Cover image for The "any" type in Typescript - simple and short explanation

The "any" type in Typescript - simple and short explanation

ari_o profile image Arika O ・1 min read

Probably one of the most debated types in Typescript is the any type. Some abuse it, some tell you to use it as little as possible. How does this work?

Imagine that we need to specify the type of a variable but we don't know exactly what that variable will hold when writing our code. These values may be dynamic (they might come from a 3rd party library, for example). In this case, the best approach would be not to check the type of the variable (half true, since we'are actually using a type to specify that we expect whatever and we're fine with it). We can do so by using the any type and let the variables to be dealt with at compile time. The any type doesn't look any different from the others and we write it like this:

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This is also very useful when we work with arrays and we don't know the types of all its elements. To avoid issues we can do something like this:

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Notice that in the first example, I specified I want an array of type number so when trying to push a string to it, I got an error. The second example passes successfully.

Image source: Christina Morillo/ @divinetechygirl on Pexels


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ievolved profile image
Shawn Bullock

I think any is a lot like the default JavaScript type. Can be anything, and become anything. I love TypeScript as much as anyone. But I'll say, to eliminate some of its complaining and still get more of what I want than what it wants, I have to decorate with any. Viva la any.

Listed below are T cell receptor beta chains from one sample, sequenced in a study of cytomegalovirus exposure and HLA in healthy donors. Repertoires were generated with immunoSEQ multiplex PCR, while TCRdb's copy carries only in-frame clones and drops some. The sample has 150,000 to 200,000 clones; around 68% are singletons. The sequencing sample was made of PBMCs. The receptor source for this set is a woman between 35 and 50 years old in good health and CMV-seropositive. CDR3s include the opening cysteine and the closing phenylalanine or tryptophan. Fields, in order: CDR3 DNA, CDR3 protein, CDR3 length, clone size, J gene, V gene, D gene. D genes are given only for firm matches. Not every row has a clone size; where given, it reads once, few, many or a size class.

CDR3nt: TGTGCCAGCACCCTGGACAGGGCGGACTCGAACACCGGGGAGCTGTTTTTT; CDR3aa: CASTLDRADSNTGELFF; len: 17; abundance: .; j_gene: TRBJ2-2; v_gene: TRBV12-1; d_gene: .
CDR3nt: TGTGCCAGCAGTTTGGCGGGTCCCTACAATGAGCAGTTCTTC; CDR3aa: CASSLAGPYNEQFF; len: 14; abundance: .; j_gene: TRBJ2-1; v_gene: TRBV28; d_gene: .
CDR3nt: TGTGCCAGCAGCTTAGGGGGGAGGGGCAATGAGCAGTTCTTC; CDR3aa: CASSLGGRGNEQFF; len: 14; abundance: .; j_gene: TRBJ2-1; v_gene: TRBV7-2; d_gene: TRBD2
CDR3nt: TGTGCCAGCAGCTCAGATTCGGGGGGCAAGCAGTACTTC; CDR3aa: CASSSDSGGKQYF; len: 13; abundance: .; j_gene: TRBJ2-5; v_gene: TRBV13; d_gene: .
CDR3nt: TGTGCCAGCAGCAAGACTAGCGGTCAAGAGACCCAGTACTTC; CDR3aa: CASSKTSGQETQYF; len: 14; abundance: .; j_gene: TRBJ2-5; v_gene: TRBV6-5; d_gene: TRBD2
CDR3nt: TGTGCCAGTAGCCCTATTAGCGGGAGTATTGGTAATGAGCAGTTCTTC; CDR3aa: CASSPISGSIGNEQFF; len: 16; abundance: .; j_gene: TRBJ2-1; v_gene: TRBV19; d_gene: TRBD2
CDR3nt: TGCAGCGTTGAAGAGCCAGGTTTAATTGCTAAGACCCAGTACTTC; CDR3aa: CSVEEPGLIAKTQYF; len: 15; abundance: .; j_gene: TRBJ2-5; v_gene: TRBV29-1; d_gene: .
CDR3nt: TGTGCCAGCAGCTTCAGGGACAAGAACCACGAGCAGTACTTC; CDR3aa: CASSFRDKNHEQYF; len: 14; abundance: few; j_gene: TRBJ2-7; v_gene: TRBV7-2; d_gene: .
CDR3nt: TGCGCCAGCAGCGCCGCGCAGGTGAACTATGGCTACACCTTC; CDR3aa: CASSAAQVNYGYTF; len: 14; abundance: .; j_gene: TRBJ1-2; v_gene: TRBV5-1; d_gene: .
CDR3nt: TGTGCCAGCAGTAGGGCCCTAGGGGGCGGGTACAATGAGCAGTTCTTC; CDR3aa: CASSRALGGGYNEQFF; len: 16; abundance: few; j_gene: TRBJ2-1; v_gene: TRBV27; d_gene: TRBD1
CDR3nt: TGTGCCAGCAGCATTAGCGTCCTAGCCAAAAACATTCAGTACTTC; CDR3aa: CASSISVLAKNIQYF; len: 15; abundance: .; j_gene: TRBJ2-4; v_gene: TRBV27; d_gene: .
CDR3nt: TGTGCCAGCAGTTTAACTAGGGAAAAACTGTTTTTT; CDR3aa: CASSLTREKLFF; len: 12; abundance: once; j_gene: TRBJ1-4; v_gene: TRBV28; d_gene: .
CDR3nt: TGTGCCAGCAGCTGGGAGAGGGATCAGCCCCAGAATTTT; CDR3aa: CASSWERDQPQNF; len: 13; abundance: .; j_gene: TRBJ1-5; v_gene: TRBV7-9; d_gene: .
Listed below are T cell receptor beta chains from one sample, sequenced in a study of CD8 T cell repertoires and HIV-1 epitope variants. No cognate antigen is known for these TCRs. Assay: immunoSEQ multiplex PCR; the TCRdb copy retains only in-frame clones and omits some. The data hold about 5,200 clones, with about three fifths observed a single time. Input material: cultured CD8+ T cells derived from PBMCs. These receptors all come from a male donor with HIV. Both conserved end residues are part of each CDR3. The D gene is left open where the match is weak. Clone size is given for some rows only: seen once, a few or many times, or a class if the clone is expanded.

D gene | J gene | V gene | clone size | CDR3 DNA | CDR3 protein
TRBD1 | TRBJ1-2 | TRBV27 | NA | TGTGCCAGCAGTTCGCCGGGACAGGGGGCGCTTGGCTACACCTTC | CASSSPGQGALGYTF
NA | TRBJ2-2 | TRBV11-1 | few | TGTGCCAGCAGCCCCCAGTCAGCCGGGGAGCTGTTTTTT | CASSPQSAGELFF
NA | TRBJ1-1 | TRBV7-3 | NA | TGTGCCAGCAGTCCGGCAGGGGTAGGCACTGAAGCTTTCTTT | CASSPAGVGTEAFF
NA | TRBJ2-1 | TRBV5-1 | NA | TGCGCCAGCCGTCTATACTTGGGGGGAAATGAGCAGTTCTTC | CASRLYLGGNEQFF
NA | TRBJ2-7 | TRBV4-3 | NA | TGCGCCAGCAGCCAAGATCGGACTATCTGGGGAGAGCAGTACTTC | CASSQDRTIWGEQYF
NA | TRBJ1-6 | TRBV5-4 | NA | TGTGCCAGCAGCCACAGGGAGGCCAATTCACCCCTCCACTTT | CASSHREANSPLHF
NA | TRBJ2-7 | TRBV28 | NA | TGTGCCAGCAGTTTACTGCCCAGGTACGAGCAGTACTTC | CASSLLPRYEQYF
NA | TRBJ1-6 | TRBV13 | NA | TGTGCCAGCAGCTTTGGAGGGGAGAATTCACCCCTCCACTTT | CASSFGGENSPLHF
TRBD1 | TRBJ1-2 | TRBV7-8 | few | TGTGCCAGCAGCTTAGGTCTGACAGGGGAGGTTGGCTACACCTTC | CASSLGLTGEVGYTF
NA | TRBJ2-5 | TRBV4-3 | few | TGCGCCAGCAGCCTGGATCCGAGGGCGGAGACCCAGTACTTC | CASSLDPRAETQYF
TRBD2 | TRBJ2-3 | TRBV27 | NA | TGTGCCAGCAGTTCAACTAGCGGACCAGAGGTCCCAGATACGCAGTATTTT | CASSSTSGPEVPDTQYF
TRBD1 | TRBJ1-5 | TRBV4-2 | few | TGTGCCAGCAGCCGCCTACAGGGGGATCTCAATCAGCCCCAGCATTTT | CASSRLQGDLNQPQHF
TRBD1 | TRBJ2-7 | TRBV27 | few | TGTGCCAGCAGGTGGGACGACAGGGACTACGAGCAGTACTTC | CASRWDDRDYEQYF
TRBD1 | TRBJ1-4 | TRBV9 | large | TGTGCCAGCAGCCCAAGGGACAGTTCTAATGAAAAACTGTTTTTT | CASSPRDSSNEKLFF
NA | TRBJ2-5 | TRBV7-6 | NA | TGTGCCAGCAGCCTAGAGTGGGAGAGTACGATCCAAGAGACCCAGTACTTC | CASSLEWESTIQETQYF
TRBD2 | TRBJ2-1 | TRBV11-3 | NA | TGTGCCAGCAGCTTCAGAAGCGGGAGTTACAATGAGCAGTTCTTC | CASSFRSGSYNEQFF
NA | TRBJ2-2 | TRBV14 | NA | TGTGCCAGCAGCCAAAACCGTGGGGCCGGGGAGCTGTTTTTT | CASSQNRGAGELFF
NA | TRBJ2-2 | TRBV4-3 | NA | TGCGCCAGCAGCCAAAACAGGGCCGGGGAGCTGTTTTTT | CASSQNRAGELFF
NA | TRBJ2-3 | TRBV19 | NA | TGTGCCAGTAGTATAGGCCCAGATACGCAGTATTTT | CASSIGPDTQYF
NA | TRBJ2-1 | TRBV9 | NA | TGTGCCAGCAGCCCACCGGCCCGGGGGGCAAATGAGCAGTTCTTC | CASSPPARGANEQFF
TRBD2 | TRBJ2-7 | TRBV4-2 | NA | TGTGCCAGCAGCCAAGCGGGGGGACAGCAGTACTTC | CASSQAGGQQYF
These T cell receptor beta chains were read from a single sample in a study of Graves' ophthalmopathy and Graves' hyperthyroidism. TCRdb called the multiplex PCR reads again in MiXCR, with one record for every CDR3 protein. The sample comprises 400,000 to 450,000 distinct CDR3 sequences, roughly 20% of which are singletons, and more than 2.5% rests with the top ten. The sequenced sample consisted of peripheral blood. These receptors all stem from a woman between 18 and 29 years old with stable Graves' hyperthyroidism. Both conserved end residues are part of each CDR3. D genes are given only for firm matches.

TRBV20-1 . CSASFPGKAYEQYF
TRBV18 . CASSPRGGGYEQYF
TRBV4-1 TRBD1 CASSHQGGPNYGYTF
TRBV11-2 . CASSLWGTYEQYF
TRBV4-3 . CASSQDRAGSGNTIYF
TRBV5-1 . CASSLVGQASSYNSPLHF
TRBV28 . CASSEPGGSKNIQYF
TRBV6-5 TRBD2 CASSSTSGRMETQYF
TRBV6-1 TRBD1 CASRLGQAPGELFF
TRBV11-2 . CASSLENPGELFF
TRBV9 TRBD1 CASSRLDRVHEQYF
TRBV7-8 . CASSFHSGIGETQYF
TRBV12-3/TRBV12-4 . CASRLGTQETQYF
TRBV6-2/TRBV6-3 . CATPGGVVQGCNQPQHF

ari_o profile image
Arika O Author

I understand what you mean. There are, of course, situations when you know better what you want to do with the code. I personally prefer not to use it at all when I do not know a type, since it defeats the purpose of Typescript. At work I am using it together with Eslint so I can't really put it in my code at all :).

juliang profile image
Julian Garamendy

Exactly. I think almost anything is better than any.

In the example above we could go from number[] to (number | string)[], instead of resorting to any[]. Or generics, depending on the case.

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Basti Ortiz (Some Dood)

More often than not, the any type is used to denote some form of an object dictionary. For third-party libraries, this may be the configuration object and whatnot.

In those cases, I strongly advocate for the use of the Record<K, V> utility type. It's basically a wrapper over objects with index signatures, but it provides a greater level of type safety than a mere any type.

I can, for example, define a dictionary of string key-value pairs as Record<string, string>, which is definitely safer than any. For an extra level of protection, one can also use Record<string, string|undefined> instead in order to enforce null checks.

The any type should always be a last resort. Ideally, it shouldn't even be an option. In practice? Maybe not so.

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Ben Calder

If all else fails: any

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Tomasz Kudlinski

I think it is worth mentioning that where possible, use of any should be avoided. Typescript 3.0 introduced more safe replacement of any called unknown:

unknown is the type-safe counterpart of any. Anything is assignable to unknown, but unknown isn’t assignable to anything but itself and any without a type assertion or a control flow based narrowing. Likewise, no operations are permitted on an unknown without first asserting or narrowing to a more specific type.

docs about it

ari_o profile image
Arika O Author

True. This is the subject of my next actually :). Thx for mentioning it.

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John Peters

Sometimes I have to use 3rd party libraries with no definition files. For that I use any, it works well but there's no intellisense.